The potential exposure of more than 80 lab workers at its Atlanta campus to live anthrax resulted from multiple failures by individual scientists, a lack of standard procedures for documenting and a lack of oversight, according to a report released by the US Centers for Disease Control and Prevention.
In what is seen as an even more potentially dangerous incident, officials at the CDC stumbled upon another major blunder involving the deadly bird flu virus. Workers at a separate high-security CDC influenza lab sent samples containing a dangerous strain of bird flu to counterparts at the US department of agriculture in March. Mishandling avian flu could have far graver consequences than anthrax does.
In the first case, researchers in the high-security bioterror lab sent samples of what they thought were inactivated bacteria of B. Anthracis to colleagues in a lower-security lab, with fewer protections.
The researchers were not aware of the most recent scientific literature on how to inactivate the bacteria. The procedure they used inactivates B. Anthracis cells after 10 minutes, but as they were dealing with spores, which are more resistant to chemical inactivation, a small percentage remained viable.
Scientists at the facility routinely study the bioterror agent, which is classified at "Biosafety Level 3," as it can cause fatal infections and is transmitted easily by inhalation.
Bacillus Anthracis occurs naturally in soil and can infect wild and domestic animals, which in turn can transmit the bacteria to humans. Once inside the body, anthrax produces toxins that can be fatal if left untreated.
The biggest threat of anthrax infection may come from bioterrorists. In 2001, spores were sent in the mail to political leaders and members of the media, and five of the 22 people who were exposed, including postal service workers, died.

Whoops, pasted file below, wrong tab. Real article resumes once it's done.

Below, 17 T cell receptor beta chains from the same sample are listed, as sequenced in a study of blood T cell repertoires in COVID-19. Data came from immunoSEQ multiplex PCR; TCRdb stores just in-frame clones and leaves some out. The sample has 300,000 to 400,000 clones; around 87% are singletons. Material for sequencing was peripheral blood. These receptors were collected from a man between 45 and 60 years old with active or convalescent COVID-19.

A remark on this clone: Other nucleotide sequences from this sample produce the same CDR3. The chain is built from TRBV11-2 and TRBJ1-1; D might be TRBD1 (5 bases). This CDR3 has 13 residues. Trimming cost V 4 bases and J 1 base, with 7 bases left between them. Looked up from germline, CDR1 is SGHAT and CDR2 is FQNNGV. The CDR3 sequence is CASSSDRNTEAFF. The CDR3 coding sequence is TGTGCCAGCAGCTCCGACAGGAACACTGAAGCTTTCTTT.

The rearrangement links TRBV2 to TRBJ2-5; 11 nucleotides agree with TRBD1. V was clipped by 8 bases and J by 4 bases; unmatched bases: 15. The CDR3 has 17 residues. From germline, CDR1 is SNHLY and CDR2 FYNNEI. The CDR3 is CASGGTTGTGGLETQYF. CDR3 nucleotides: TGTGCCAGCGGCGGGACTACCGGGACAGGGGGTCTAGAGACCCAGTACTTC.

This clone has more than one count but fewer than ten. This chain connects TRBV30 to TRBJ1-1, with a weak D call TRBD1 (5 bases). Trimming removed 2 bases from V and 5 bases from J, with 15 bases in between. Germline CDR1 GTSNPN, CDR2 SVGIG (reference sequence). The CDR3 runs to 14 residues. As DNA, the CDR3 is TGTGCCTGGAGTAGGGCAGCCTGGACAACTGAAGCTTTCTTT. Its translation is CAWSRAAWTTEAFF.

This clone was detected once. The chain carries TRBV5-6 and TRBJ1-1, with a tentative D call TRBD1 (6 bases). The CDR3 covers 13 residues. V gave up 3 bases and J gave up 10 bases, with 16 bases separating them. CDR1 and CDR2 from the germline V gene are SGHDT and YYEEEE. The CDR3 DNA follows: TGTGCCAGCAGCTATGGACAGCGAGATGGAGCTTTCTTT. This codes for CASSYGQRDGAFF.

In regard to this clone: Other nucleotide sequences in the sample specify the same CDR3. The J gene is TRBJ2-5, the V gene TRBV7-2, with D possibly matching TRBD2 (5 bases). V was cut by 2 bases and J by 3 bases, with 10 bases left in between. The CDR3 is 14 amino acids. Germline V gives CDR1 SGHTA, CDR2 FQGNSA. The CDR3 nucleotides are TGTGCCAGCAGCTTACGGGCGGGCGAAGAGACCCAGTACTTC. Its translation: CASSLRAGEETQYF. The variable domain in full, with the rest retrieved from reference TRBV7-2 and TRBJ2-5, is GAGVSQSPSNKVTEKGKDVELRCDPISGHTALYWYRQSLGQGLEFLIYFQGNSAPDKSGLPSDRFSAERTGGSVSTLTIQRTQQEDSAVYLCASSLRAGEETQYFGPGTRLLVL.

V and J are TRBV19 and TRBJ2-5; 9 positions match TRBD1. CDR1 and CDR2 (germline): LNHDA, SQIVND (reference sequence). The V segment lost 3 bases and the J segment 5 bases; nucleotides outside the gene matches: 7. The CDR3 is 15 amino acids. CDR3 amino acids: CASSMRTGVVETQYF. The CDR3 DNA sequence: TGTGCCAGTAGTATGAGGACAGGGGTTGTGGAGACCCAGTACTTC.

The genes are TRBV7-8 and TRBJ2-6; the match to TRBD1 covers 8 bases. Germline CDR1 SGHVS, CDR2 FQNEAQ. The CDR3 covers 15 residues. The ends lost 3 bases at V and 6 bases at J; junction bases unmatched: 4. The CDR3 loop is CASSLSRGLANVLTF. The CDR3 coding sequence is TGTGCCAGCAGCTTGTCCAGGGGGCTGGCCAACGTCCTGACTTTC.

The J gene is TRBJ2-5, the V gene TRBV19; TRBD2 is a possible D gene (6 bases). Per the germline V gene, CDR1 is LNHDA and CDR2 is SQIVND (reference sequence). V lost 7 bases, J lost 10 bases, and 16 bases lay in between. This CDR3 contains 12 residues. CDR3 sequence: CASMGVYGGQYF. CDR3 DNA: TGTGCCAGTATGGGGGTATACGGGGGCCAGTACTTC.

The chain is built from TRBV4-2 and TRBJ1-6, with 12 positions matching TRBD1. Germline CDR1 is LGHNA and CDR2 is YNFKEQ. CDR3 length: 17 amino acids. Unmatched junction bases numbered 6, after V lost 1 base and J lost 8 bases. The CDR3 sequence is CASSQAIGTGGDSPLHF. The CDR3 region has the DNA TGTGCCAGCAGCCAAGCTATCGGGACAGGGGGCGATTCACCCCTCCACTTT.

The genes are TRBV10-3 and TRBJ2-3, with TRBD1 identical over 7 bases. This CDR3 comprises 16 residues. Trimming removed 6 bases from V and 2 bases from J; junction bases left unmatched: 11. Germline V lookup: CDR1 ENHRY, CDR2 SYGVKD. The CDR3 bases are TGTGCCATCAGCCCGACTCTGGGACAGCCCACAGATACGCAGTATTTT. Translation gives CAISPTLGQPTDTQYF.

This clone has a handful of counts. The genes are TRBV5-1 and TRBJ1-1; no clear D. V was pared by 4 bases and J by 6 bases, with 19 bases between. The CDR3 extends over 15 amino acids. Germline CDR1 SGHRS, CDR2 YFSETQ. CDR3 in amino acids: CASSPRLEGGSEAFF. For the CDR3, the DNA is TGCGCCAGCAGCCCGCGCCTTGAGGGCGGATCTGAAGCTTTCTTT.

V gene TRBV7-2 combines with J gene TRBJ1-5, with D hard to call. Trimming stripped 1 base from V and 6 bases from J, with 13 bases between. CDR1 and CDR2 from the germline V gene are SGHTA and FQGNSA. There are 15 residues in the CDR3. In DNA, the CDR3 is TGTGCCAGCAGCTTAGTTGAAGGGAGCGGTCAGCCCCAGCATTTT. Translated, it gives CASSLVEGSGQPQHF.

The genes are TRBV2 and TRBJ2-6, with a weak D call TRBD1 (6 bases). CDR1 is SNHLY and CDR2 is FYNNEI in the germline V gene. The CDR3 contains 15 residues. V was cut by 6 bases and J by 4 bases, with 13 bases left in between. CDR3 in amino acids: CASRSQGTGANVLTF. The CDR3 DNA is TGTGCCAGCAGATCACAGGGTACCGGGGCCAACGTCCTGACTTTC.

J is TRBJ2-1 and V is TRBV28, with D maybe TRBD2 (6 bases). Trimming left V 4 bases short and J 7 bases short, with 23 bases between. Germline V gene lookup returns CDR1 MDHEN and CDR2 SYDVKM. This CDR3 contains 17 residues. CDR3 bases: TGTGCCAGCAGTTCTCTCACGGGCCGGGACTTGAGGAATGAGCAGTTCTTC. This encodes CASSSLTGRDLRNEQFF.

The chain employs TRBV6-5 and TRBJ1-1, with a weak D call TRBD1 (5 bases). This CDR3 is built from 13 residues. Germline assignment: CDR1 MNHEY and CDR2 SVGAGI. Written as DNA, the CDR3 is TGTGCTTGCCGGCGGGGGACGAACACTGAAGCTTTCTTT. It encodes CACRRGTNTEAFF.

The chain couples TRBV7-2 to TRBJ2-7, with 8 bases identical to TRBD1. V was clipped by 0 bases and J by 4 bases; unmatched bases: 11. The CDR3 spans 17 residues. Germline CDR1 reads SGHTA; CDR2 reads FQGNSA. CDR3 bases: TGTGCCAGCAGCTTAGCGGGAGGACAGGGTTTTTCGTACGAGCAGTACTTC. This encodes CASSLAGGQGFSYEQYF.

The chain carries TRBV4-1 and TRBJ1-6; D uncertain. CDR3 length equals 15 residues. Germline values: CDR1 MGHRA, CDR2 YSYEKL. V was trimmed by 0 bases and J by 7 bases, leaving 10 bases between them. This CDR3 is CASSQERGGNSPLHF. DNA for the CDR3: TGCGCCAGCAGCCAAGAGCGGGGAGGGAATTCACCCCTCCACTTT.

At the influenza lab too, the CDC scientists believed they were shipping samples of a fairly benign form of influenza, but in reality the samples were mixed with the highly pathogenic H5N1 bird flu.
These incidents are raising broader questions about the safety of high-security germ labs.
Both the CDC bioterror lab that handled the anthrax bacteria and the agency's influenza lab are closed pending further study of what happened.
The CDC's flu lab has a sterling reputation, and "to me the fact that something like this could happen in such a superb laboratory is unsettling," said Dr Tom Frieden, director of the CDC. Frieden also said he was disturbed that he didn't learn about the incident until this week — even though the error came to light six weeks ago.
Frieden reviewed six lab errors over the years that stemmed from failures in CDC safety procedures. He said each time people fixed the smaller problem at hand, without realising that there was a deeper problem in the systems designed to reduce the risk of laboratory errors.
An epidemiologist at the Harvard School of Public Health, Marc Lipsitch, takes that concern one step further. "I don't think this is a CDC problem — I think the CDC is being open about what has happened in several instances there," Lipsitch says. "But their own prior research has shown that around the country in high-containment laboratories there are errors on almost a weekly basis."